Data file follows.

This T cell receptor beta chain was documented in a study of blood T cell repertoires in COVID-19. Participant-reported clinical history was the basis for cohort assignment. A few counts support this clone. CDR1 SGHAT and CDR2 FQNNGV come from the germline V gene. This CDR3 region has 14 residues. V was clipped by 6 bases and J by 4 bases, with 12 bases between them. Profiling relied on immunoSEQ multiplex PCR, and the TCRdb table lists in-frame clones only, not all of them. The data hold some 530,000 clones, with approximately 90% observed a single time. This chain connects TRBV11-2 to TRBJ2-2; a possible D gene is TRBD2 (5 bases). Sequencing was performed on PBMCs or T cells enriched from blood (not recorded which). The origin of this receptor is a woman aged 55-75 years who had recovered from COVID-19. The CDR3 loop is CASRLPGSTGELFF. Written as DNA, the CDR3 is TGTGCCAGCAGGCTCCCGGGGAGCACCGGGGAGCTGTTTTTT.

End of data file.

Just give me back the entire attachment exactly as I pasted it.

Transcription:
This T cell receptor beta chain was documented in a study of blood T cell repertoires in COVID-19. Participant-reported clinical history was the basis for cohort assignment. A few counts support this clone. CDR1 SGHAT and CDR2 FQNNGV come from the germline V gene. This CDR3 region has 14 residues. V was clipped by 6 bases and J by 4 bases, with 12 bases between them. Profiling relied on immunoSEQ multiplex PCR, and the TCRdb table lists in-frame clones only, not all of them. The data hold some 530,000 clones, with approximately 90% observed a single time. This chain connects TRBV11-2 to TRBJ2-2; a possible D gene is TRBD2 (5 bases). Sequencing was performed on PBMCs or T cells enriched from blood (not recorded which). The origin of this receptor is a woman aged 55-75 years who had recovered from COVID-19. The CDR3 loop is CASRLPGSTGELFF. Written as DNA, the CDR3 is TGTGCCAGCAGGCTCCCGGGGAGCACCGGGGAGCTGTTTTTT.